The Washington Post

Ernie Grunfeld talks about extension, Wizards’ rebuilding plans

I’m staying to finsih the job. (Jonathan Newton/WASHINGTON POST)

Grunfeld admitted that the Wizards are in “year two of a three-year rebuild.” When asked if he deserved the extension (terms have still not been disclosed), Grunfeld replied, “The important thing is Ted felt that.”

Here are few of the highlights from his news conference:

His reaction to getting a new deal: “I'm excited about it. It’s been a process for us. Obviously we’ve been very transparent about what we’re trying to do. We had a a game plan and we wanted to rebuild through the draft with younger players, put ourselves in a good position from a salary cap standpoint moving forward and I think we’ve really made some good progress. I’m excited about being a part of it moving forward.”

 On his ability to execute Leonsis’s plan: “I don't know. I have a history in this league, I've been doing this job, a job like this for 22 years, and I think we did some good things. I thought we had a game plan, obviously I was part of it when Ted took over the team he had a plan and we went out and we executed it together and the plan is not complete yet. We still have a lot of work ahead of us and a lot of work to do, but I think we can really see some progress. Our young players are developing, we’ve become much more competitive, we’ve added some veteran players that have really helped us along the way, and I think we have a bright future.”

On his greatest regret the past nine years: “We didn’t win a championship. Everybody always wants to be the best they can possibly be and move forward. You can’t really go back and compare what happened. It’s a whole cast of different characters, the rules were different. The whole situation was different. All we’re doing is moving forward and looking to the future and I think the future looks good for us.”

On plans to sign free agents: “We already acquired a free agent, the way we look at it in Nene. Last summer he was the most sought-after free agent in the marketplace. We were able to get him via trade instead of having to play the free agent game and going out there not knowing for sure if you were going to get a player of his caliber. We played the free agent game, we just did it a little bit different. We are paying somebody a very nice salary. The games he played for us we’re 5-4 and of the four losses, three of them were by three points or less against some very god teams. Obviously, he makes a difference out there. He knows how to play the game. He’s a very intelligent player. He’s savvy. He’s one of those players that commands respect from the opposition as well as his teammates."

On Randy Wittman’s future: “I think Randy’s done a very nice job with this team. The players have responded to him. The players are playing very hard for him and once the season is over, I’ll sit with Ted, and we’ll evaluate the situation just like we do every year.”

On whether Andray Blatche has played his last game with the Wizards: “No. Not necessarily. Players are always forgiven if they come back and perform well. . . . That remains to be seen. It’s going to be a process that we’ll monitor during the summer. Obviously, he’s a very talented player as he’s shown in the past. He got hurt early in the year, and he was just never able to get into the kind of game shape that we needed him to be in to help contribute this year.”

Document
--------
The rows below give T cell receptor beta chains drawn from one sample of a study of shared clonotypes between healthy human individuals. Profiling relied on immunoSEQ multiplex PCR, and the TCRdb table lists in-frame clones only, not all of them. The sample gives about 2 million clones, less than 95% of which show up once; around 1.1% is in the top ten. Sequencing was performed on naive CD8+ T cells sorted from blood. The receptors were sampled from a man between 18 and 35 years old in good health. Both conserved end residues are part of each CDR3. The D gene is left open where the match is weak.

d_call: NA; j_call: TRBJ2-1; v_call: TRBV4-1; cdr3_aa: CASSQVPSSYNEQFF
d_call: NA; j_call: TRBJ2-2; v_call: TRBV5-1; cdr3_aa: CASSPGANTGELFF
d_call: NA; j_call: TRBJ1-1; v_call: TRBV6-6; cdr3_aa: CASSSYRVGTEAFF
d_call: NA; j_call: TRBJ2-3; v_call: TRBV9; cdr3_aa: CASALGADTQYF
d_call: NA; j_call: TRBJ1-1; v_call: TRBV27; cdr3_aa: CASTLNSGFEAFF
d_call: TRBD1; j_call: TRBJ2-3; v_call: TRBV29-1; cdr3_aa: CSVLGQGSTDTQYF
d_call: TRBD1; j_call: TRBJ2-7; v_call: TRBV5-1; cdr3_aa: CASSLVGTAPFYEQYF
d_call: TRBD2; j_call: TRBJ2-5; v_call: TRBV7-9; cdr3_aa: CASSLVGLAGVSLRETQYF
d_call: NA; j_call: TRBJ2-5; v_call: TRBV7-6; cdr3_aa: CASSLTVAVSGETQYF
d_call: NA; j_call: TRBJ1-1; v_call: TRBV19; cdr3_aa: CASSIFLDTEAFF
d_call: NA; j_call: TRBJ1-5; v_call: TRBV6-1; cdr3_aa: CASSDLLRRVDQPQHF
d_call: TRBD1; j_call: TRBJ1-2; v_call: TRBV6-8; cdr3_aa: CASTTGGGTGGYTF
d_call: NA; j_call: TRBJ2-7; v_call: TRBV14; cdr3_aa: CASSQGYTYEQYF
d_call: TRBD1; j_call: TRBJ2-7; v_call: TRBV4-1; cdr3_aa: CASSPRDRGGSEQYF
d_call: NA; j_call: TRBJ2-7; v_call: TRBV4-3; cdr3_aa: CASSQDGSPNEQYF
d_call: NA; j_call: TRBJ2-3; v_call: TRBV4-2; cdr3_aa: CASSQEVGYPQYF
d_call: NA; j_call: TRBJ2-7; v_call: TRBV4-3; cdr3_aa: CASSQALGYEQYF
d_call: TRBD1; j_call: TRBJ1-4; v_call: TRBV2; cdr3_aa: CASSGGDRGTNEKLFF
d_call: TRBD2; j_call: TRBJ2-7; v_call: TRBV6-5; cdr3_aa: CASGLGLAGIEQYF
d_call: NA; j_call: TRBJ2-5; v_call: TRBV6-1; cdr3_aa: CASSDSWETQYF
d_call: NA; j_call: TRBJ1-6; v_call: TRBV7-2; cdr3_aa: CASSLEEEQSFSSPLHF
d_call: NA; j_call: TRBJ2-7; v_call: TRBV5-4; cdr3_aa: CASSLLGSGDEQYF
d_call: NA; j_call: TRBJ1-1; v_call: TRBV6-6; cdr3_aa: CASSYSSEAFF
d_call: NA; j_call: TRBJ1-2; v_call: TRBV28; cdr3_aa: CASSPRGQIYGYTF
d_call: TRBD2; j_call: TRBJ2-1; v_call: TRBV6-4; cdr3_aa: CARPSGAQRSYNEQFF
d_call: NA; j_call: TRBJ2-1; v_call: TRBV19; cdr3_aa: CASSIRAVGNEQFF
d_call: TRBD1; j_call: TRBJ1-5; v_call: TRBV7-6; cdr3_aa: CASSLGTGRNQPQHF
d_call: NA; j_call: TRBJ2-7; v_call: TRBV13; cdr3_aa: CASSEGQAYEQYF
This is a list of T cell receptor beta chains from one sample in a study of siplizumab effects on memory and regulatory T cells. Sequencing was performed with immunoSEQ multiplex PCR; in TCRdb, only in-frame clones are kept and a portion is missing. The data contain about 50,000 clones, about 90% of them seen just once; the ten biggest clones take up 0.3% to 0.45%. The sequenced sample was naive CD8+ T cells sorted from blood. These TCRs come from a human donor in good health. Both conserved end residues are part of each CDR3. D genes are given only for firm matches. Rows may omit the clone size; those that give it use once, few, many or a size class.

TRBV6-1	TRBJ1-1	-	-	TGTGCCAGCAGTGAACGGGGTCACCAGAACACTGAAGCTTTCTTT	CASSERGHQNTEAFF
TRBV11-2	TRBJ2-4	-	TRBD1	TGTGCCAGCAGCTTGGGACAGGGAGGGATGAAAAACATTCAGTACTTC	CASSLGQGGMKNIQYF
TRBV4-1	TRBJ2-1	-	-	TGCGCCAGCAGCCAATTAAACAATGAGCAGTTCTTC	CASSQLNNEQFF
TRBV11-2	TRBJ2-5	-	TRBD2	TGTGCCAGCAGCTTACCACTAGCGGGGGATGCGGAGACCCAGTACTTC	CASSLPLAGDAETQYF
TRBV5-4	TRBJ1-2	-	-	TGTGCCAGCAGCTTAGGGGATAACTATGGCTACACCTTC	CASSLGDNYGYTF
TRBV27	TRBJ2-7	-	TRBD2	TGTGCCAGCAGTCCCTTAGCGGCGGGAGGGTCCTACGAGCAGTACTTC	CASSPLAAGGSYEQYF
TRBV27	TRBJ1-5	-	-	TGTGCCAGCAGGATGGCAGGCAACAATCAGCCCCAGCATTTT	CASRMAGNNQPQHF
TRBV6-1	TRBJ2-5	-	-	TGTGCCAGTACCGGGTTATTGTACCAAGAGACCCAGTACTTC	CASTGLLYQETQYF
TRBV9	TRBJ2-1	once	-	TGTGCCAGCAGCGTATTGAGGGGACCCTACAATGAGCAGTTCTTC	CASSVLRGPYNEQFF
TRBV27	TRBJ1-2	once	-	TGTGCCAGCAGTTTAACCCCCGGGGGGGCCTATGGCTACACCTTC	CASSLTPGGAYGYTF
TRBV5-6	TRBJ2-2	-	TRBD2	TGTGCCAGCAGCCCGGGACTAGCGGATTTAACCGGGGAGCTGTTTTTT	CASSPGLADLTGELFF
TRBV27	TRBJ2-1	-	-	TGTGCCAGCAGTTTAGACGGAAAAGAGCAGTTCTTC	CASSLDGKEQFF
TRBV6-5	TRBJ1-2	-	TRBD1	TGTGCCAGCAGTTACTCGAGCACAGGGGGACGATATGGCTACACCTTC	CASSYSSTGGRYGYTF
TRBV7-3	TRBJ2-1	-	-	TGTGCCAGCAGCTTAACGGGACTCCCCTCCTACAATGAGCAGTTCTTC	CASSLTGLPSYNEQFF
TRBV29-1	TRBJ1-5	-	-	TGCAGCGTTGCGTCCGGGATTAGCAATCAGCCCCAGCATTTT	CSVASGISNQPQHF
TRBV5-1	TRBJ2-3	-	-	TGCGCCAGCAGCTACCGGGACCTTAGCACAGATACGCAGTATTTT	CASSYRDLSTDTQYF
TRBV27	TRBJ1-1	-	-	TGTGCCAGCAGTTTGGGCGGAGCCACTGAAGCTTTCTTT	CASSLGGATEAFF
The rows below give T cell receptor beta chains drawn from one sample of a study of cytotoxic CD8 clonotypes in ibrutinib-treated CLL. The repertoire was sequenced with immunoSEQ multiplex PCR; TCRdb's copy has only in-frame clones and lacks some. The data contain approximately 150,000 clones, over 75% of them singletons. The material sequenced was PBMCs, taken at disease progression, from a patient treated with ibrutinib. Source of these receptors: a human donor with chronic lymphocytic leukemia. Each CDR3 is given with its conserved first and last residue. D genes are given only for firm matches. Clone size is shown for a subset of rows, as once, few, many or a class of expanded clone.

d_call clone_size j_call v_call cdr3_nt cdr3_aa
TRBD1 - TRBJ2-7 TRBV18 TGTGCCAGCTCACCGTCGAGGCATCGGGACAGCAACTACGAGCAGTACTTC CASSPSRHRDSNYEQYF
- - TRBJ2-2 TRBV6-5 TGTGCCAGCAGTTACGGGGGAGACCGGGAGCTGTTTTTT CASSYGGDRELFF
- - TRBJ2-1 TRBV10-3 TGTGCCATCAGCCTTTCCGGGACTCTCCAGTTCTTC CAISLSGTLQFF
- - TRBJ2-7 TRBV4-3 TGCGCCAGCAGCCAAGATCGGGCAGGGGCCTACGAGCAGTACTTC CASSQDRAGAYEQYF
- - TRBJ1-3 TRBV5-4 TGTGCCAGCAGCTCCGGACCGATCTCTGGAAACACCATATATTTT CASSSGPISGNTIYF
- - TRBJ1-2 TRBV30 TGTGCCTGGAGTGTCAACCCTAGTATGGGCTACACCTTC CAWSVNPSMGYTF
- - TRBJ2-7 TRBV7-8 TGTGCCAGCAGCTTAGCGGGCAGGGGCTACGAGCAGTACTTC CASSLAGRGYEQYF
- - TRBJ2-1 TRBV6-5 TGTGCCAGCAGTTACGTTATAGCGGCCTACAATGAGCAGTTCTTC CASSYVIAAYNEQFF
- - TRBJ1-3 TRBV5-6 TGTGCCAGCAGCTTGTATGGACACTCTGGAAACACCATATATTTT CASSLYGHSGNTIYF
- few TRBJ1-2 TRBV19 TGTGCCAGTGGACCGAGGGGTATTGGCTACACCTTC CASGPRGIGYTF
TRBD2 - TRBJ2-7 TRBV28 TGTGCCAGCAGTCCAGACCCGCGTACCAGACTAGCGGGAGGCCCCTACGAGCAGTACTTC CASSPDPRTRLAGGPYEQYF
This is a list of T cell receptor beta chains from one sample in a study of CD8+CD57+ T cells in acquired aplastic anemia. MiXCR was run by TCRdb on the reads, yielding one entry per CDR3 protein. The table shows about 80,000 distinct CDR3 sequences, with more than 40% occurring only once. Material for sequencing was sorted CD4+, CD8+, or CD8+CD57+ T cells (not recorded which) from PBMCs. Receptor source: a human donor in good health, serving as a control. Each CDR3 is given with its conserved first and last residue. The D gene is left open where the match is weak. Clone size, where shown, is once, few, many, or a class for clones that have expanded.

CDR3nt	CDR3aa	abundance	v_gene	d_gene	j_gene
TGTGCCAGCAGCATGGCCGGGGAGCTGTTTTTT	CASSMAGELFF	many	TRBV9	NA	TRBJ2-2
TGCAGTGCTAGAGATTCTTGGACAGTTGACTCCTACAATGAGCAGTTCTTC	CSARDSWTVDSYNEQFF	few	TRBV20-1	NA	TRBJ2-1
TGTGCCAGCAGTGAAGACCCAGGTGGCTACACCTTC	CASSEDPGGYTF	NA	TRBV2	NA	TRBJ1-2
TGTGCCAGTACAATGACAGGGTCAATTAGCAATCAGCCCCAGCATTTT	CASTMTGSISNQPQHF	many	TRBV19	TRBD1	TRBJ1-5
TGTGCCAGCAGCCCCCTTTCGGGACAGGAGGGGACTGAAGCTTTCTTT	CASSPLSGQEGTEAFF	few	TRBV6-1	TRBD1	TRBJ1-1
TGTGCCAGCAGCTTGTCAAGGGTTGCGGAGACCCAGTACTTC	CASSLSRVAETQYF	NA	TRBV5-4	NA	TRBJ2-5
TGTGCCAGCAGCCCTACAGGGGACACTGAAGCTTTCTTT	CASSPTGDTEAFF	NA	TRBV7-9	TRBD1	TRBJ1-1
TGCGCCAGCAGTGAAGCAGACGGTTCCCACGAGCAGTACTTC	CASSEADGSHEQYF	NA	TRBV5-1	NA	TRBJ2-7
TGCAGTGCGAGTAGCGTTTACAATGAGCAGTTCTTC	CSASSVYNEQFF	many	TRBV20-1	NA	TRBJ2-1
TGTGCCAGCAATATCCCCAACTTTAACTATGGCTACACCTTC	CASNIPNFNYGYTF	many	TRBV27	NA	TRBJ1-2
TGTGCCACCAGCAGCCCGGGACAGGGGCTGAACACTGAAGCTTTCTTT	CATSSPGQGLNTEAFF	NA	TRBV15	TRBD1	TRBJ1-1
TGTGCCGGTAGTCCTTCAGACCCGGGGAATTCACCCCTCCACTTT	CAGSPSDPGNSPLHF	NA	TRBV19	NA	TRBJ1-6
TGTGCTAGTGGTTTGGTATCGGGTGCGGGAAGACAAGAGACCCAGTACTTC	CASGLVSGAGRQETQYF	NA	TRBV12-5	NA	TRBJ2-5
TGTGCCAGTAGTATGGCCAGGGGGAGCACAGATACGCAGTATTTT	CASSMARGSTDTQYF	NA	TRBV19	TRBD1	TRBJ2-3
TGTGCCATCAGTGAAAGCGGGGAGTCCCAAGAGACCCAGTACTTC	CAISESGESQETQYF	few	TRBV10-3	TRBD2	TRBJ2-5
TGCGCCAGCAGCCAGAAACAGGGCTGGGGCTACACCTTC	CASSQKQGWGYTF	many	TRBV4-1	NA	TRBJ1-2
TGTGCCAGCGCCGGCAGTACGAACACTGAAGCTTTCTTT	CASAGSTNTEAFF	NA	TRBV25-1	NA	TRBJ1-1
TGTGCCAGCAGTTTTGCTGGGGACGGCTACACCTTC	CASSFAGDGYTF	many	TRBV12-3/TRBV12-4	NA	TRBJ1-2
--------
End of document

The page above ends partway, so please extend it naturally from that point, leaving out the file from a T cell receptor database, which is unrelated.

On the reason for the rebuild: “There’s a lot of circumstances that go with certain things. We had to pivot and change course in midstream of where we were. We made the playoffs four years in a row and we went to the second round one time, and two of those playoff rounds, we didn’t have our top scorer playing for us, and one of them we didn’t have our top scorer and Caron Butler playing for us. I think we had some good success, and then we had some injuries that really hurt us. The following year, Brendan Haywood and Gilbert [Arenas] went down. We made some trades and we had a very good ballclub, and then we an incident in the locker room, and we decided to go in a different direction then and to get new players and to rebuild. There was also an ownership change, and when Ted came in he said that what he wanted to do was build through the draft just like he did with the Capitals and obviously that was our plan, and get young players and develop with them and build with them, get a team that could be competitive for many years to come. And that was our plan, and that’s what we’re in the process of carrying out.”

Michael Lee is the national basketball writer for The Washington Post.


Success! Check your inbox for details. You might also like:

Please enter a valid email address

See all newsletters

Show Comments
Most Read


Success! Check your inbox for details.

See all newsletters

Your Three. Videos curated for you.
Play Videos
Don’t be ‘that’ sports parent | On Parenting
Miss Manners: The technology's changed, but the rules are the same
A flood of refugees from Syria but only a trickle to America
Play Videos
John Lewis, 'Marv the Barb' and the politics of barber shops
Kids share best advice from mom
Using Fitbit to help kids lose weight
Play Videos
This man's job is binge-watching for Netflix
Transgender swimmer now on Harvard men's team
Portland's most important meal of the day
Play Videos
5 ways to raise girls to be leaders
How much can one woman eat?
The signature drink of New Orleans